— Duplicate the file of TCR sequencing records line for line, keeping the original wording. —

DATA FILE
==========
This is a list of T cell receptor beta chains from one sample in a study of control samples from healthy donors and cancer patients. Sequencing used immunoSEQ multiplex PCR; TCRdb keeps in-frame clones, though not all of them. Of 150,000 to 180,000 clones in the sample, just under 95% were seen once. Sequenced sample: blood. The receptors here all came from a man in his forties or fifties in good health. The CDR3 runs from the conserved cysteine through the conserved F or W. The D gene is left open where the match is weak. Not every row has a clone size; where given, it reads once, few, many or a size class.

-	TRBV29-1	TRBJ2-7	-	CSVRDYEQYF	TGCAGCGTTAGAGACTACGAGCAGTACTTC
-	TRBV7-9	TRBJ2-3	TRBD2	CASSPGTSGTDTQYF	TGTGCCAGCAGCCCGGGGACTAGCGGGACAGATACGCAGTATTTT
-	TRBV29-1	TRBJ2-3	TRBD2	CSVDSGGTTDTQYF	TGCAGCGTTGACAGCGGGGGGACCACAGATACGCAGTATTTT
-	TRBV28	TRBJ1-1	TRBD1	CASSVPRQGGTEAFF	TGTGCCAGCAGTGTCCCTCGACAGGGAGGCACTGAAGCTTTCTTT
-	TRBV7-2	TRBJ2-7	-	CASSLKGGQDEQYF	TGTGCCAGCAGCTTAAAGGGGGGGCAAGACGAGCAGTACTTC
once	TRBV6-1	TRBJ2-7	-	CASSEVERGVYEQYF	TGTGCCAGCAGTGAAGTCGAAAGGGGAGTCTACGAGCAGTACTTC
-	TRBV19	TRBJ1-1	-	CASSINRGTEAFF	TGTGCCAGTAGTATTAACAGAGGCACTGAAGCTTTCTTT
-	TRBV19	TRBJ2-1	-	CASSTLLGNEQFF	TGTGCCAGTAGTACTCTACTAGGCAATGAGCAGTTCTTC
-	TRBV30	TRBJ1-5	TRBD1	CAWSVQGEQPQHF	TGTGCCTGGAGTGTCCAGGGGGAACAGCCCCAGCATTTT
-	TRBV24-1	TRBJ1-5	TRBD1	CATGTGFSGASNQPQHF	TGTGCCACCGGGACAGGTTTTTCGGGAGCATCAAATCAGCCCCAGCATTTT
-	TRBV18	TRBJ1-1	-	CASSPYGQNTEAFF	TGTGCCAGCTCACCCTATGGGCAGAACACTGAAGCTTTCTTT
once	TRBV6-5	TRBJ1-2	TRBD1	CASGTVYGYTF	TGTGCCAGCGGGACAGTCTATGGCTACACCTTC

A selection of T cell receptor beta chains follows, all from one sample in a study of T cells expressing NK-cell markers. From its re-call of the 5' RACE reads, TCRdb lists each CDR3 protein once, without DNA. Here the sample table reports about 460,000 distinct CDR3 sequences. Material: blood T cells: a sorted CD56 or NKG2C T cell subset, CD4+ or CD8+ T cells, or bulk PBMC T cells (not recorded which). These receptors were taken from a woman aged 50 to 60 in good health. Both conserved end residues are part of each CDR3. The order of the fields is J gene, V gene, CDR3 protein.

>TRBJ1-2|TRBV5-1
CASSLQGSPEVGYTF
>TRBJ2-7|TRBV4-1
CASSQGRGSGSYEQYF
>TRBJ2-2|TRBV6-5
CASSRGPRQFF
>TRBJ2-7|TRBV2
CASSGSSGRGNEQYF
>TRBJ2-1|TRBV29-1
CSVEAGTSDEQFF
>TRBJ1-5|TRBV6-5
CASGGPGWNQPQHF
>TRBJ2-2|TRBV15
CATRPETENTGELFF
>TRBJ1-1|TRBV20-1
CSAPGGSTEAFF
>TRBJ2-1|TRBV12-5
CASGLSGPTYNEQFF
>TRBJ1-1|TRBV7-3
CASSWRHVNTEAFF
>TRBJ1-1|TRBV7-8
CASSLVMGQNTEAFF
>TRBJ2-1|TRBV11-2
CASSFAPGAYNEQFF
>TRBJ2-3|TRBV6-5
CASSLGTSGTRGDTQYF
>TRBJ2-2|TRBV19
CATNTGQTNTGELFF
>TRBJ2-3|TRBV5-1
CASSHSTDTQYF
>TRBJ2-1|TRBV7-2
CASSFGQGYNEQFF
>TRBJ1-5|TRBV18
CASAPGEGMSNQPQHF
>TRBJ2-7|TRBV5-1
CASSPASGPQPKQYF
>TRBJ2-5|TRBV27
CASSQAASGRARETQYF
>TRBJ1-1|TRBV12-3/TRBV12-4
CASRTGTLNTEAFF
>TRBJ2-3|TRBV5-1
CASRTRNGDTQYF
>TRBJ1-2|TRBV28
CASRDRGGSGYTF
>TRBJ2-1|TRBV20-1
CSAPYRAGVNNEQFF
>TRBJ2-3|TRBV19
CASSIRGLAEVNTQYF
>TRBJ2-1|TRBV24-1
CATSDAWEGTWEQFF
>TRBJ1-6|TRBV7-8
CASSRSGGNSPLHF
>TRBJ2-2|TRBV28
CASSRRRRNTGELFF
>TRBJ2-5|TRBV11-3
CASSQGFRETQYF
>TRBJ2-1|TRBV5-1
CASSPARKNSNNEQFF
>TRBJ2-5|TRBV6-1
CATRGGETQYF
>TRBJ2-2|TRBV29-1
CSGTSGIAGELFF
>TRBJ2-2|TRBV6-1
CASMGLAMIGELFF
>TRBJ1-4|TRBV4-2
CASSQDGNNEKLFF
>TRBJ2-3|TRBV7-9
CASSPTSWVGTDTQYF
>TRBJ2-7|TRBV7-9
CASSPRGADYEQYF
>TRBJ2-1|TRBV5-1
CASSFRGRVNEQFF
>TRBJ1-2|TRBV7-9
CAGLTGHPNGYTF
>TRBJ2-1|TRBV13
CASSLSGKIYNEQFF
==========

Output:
This is a list of T cell receptor beta chains from one sample in a study of control samples from healthy donors and cancer patients. Sequencing used immunoSEQ multiplex PCR; TCRdb keeps in-frame clones, though not all of them. Of 150,000 to 180,000 clones in the sample, just under 95% were seen once. Sequenced sample: blood. The receptors here all came from a man in his forties or fifties in good health. The CDR3 runs from the conserved cysteine through the conserved F or W. The D gene is left open where the match is weak. Not every row has a clone size; where given, it reads once, few, many or a size class.

-	TRBV29-1	TRBJ2-7	-	CSVRDYEQYF	TGCAGCGTTAGAGACTACGAGCAGTACTTC
-	TRBV7-9	TRBJ2-3	TRBD2	CASSPGTSGTDTQYF	TGTGCCAGCAGCCCGGGGACTAGCGGGACAGATACGCAGTATTTT
-	TRBV29-1	TRBJ2-3	TRBD2	CSVDSGGTTDTQYF	TGCAGCGTTGACAGCGGGGGGACCACAGATACGCAGTATTTT
-	TRBV28	TRBJ1-1	TRBD1	CASSVPRQGGTEAFF	TGTGCCAGCAGTGTCCCTCGACAGGGAGGCACTGAAGCTTTCTTT
-	TRBV7-2	TRBJ2-7	-	CASSLKGGQDEQYF	TGTGCCAGCAGCTTAAAGGGGGGGCAAGACGAGCAGTACTTC
once	TRBV6-1	TRBJ2-7	-	CASSEVERGVYEQYF	TGTGCCAGCAGTGAAGTCGAAAGGGGAGTCTACGAGCAGTACTTC
-	TRBV19	TRBJ1-1	-	CASSINRGTEAFF	TGTGCCAGTAGTATTAACAGAGGCACTGAAGCTTTCTTT
-	TRBV19	TRBJ2-1	-	CASSTLLGNEQFF	TGTGCCAGTAGTACTCTACTAGGCAATGAGCAGTTCTTC
-	TRBV30	TRBJ1-5	TRBD1	CAWSVQGEQPQHF	TGTGCCTGGAGTGTCCAGGGGGAACAGCCCCAGCATTTT
-	TRBV24-1	TRBJ1-5	TRBD1	CATGTGFSGASNQPQHF	TGTGCCACCGGGACAGGTTTTTCGGGAGCATCAAATCAGCCCCAGCATTTT
-	TRBV18	TRBJ1-1	-	CASSPYGQNTEAFF	TGTGCCAGCTCACCCTATGGGCAGAACACTGAAGCTTTCTTT
once	TRBV6-5	TRBJ1-2	TRBD1	CASGTVYGYTF	TGTGCCAGCGGGACAGTCTATGGCTACACCTTC

A selection of T cell receptor beta chains follows, all from one sample in a study of T cells expressing NK-cell markers. From its re-call of the 5' RACE reads, TCRdb lists each CDR3 protein once, without DNA. Here the sample table reports about 460,000 distinct CDR3 sequences. Material: blood T cells: a sorted CD56 or NKG2C T cell subset, CD4+ or CD8+ T cells, or bulk PBMC T cells (not recorded which). These receptors were taken from a woman aged 50 to 60 in good health. Both conserved end residues are part of each CDR3. The order of the fields is J gene, V gene, CDR3 protein.

>TRBJ1-2|TRBV5-1
CASSLQGSPEVGYTF
>TRBJ2-7|TRBV4-1
CASSQGRGSGSYEQYF
>TRBJ2-2|TRBV6-5
CASSRGPRQFF
>TRBJ2-7|TRBV2
CASSGSSGRGNEQYF
>TRBJ2-1|TRBV29-1
CSVEAGTSDEQFF
>TRBJ1-5|TRBV6-5
CASGGPGWNQPQHF
>TRBJ2-2|TRBV15
CATRPETENTGELFF
>TRBJ1-1|TRBV20-1
CSAPGGSTEAFF
>TRBJ2-1|TRBV12-5
CASGLSGPTYNEQFF
>TRBJ1-1|TRBV7-3
CASSWRHVNTEAFF
>TRBJ1-1|TRBV7-8
CASSLVMGQNTEAFF
>TRBJ2-1|TRBV11-2
CASSFAPGAYNEQFF
>TRBJ2-3|TRBV6-5
CASSLGTSGTRGDTQYF
>TRBJ2-2|TRBV19
CATNTGQTNTGELFF
>TRBJ2-3|TRBV5-1
CASSHSTDTQYF
>TRBJ2-1|TRBV7-2
CASSFGQGYNEQFF
>TRBJ1-5|TRBV18
CASAPGEGMSNQPQHF
>TRBJ2-7|TRBV5-1
CASSPASGPQPKQYF
>TRBJ2-5|TRBV27
CASSQAASGRARETQYF
>TRBJ1-1|TRBV12-3/TRBV12-4
CASRTGTLNTEAFF
>TRBJ2-3|TRBV5-1
CASRTRNGDTQYF
>TRBJ1-2|TRBV28
CASRDRGGSGYTF
>TRBJ2-1|TRBV20-1
CSAPYRAGVNNEQFF
>TRBJ2-3|TRBV19
CASSIRGLAEVNTQYF
>TRBJ2-1|TRBV24-1
CATSDAWEGTWEQFF
>TRBJ1-6|TRBV7-8
CASSRSGGNSPLHF
>TRBJ2-2|TRBV28
CASSRRRRNTGELFF
>TRBJ2-5|TRBV11-3
CASSQGFRETQYF
>TRBJ2-1|TRBV5-1
CASSPARKNSNNEQFF
>TRBJ2-5|TRBV6-1
CATRGGETQYF
>TRBJ2-2|TRBV29-1
CSGTSGIAGELFF
>TRBJ2-2|TRBV6-1
CASMGLAMIGELFF
>TRBJ1-4|TRBV4-2
CASSQDGNNEKLFF
>TRBJ2-3|TRBV7-9
CASSPTSWVGTDTQYF
>TRBJ2-7|TRBV7-9
CASSPRGADYEQYF
>TRBJ2-1|TRBV5-1
CASSFRGRVNEQFF
>TRBJ1-2|TRBV7-9
CAGLTGHPNGYTF
>TRBJ2-1|TRBV13
CASSLSGKIYNEQFF